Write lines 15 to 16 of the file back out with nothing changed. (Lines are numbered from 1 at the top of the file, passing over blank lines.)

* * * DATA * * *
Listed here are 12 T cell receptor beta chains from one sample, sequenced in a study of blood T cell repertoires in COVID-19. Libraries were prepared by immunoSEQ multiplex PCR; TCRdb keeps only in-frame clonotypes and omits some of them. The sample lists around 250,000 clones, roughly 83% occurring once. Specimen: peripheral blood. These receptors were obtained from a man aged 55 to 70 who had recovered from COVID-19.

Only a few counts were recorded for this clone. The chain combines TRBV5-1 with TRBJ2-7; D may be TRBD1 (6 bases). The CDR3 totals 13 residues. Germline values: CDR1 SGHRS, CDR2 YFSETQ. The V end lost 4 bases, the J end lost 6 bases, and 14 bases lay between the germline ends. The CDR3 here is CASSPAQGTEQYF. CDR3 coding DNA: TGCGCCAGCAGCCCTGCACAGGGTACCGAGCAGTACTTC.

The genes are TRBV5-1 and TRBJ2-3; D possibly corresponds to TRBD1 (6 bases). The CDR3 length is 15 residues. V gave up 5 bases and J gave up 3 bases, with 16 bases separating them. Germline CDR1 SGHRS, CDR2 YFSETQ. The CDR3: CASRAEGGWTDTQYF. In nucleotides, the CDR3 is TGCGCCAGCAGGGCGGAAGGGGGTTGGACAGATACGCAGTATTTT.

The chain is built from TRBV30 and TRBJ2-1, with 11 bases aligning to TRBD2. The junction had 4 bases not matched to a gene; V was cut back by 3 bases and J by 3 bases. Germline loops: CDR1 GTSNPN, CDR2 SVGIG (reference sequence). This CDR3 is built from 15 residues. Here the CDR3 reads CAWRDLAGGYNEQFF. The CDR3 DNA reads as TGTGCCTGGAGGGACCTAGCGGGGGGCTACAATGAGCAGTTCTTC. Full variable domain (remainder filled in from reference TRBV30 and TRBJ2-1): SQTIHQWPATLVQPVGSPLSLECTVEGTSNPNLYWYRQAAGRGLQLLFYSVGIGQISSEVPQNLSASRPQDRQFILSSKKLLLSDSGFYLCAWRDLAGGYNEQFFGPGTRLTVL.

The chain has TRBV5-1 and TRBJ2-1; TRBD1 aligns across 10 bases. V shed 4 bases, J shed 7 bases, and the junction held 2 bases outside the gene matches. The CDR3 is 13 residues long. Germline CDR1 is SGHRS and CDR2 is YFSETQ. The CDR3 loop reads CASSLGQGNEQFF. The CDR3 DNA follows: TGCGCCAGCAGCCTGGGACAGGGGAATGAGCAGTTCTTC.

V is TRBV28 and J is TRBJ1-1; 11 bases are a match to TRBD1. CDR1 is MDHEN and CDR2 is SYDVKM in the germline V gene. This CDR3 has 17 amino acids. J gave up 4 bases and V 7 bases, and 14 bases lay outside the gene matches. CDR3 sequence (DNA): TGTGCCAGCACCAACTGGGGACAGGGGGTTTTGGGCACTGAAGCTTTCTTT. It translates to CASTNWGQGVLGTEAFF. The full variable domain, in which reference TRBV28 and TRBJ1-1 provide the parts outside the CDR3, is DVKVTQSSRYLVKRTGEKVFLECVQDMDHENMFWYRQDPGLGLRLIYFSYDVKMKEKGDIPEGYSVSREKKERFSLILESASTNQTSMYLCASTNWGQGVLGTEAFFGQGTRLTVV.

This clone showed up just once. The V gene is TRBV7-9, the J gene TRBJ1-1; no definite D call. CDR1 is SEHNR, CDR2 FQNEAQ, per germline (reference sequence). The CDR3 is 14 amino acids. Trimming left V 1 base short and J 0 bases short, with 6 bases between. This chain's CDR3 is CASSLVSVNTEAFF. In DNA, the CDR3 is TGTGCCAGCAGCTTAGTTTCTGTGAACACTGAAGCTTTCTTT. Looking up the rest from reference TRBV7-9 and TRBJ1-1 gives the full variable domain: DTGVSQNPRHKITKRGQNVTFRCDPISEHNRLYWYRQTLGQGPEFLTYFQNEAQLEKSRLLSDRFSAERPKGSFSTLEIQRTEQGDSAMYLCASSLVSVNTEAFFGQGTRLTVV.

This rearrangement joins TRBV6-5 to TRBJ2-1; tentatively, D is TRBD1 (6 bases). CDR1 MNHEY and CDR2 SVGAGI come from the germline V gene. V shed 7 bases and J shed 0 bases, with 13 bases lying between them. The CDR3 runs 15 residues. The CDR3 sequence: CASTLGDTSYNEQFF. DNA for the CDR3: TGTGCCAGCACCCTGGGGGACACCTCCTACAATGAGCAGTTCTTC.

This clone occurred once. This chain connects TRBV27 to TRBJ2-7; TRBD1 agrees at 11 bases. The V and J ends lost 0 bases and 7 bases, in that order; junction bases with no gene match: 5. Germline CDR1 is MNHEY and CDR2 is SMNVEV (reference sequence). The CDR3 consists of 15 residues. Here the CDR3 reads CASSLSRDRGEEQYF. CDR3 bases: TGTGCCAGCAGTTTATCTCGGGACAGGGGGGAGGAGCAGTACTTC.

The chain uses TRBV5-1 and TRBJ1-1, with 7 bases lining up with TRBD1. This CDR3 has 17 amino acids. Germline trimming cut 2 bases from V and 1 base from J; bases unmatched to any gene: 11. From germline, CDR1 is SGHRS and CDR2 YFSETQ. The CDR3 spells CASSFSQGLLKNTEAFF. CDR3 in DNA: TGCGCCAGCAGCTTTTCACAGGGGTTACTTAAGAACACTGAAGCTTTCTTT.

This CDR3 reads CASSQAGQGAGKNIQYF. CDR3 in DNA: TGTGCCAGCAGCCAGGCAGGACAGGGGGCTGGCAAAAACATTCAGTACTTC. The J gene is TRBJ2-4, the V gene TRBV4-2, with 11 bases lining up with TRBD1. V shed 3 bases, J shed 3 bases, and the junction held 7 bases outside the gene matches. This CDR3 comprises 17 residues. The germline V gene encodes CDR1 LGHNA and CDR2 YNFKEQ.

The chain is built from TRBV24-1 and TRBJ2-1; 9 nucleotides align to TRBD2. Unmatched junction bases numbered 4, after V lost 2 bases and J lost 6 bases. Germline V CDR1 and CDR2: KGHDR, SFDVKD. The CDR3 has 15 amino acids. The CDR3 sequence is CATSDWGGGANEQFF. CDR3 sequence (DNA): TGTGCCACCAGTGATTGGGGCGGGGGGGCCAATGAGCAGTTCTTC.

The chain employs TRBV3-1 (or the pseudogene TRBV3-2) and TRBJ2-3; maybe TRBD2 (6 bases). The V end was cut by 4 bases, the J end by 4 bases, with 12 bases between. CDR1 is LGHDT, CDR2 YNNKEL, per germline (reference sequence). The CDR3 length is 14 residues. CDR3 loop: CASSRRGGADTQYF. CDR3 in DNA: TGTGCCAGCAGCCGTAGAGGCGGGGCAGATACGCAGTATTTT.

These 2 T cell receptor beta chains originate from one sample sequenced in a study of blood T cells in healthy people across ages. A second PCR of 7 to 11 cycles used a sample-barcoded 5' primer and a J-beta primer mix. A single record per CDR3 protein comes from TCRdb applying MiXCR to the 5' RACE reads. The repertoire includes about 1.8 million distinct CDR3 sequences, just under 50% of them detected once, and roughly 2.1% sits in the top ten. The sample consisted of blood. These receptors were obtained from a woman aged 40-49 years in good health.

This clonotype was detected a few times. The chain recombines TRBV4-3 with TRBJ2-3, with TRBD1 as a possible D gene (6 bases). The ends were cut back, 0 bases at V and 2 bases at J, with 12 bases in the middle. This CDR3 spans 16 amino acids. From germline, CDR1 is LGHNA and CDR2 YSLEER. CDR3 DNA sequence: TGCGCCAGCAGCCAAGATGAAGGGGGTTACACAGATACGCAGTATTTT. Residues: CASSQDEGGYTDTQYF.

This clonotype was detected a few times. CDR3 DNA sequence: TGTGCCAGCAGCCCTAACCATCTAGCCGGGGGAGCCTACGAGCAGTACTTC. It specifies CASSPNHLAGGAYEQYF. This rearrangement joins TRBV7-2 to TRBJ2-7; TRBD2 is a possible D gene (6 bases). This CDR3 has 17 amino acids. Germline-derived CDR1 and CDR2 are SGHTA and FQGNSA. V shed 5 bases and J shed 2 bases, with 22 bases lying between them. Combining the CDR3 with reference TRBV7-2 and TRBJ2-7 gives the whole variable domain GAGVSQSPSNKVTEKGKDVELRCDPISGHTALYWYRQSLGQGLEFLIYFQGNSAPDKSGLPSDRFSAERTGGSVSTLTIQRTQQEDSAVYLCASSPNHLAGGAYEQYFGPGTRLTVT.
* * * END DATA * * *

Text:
This clonotype was detected a few times. The chain recombines TRBV4-3 with TRBJ2-3, with TRBD1 as a possible D gene (6 bases). The ends were cut back, 0 bases at V and 2 bases at J, with 12 bases in the middle. This CDR3 spans 16 amino acids. From germline, CDR1 is LGHNA and CDR2 YSLEER. CDR3 DNA sequence: TGCGCCAGCAGCCAAGATGAAGGGGGTTACACAGATACGCAGTATTTT. Residues: CASSQDEGGYTDTQYF.

This clonotype was detected a few times. CDR3 DNA sequence: TGTGCCAGCAGCCCTAACCATCTAGCCGGGGGAGCCTACGAGCAGTACTTC. It specifies CASSPNHLAGGAYEQYF. This rearrangement joins TRBV7-2 to TRBJ2-7; TRBD2 is a possible D gene (6 bases). This CDR3 has 17 amino acids. Germline-derived CDR1 and CDR2 are SGHTA and FQGNSA. V shed 5 bases and J shed 2 bases, with 22 bases lying between them. Combining the CDR3 with reference TRBV7-2 and TRBJ2-7 gives the whole variable domain GAGVSQSPSNKVTEKGKDVELRCDPISGHTALYWYRQSLGQGLEFLIYFQGNSAPDKSGLPSDRFSAERTGGSVSTLTIQRTQQEDSAVYLCASSPNHLAGGAYEQYFGPGTRLTVT.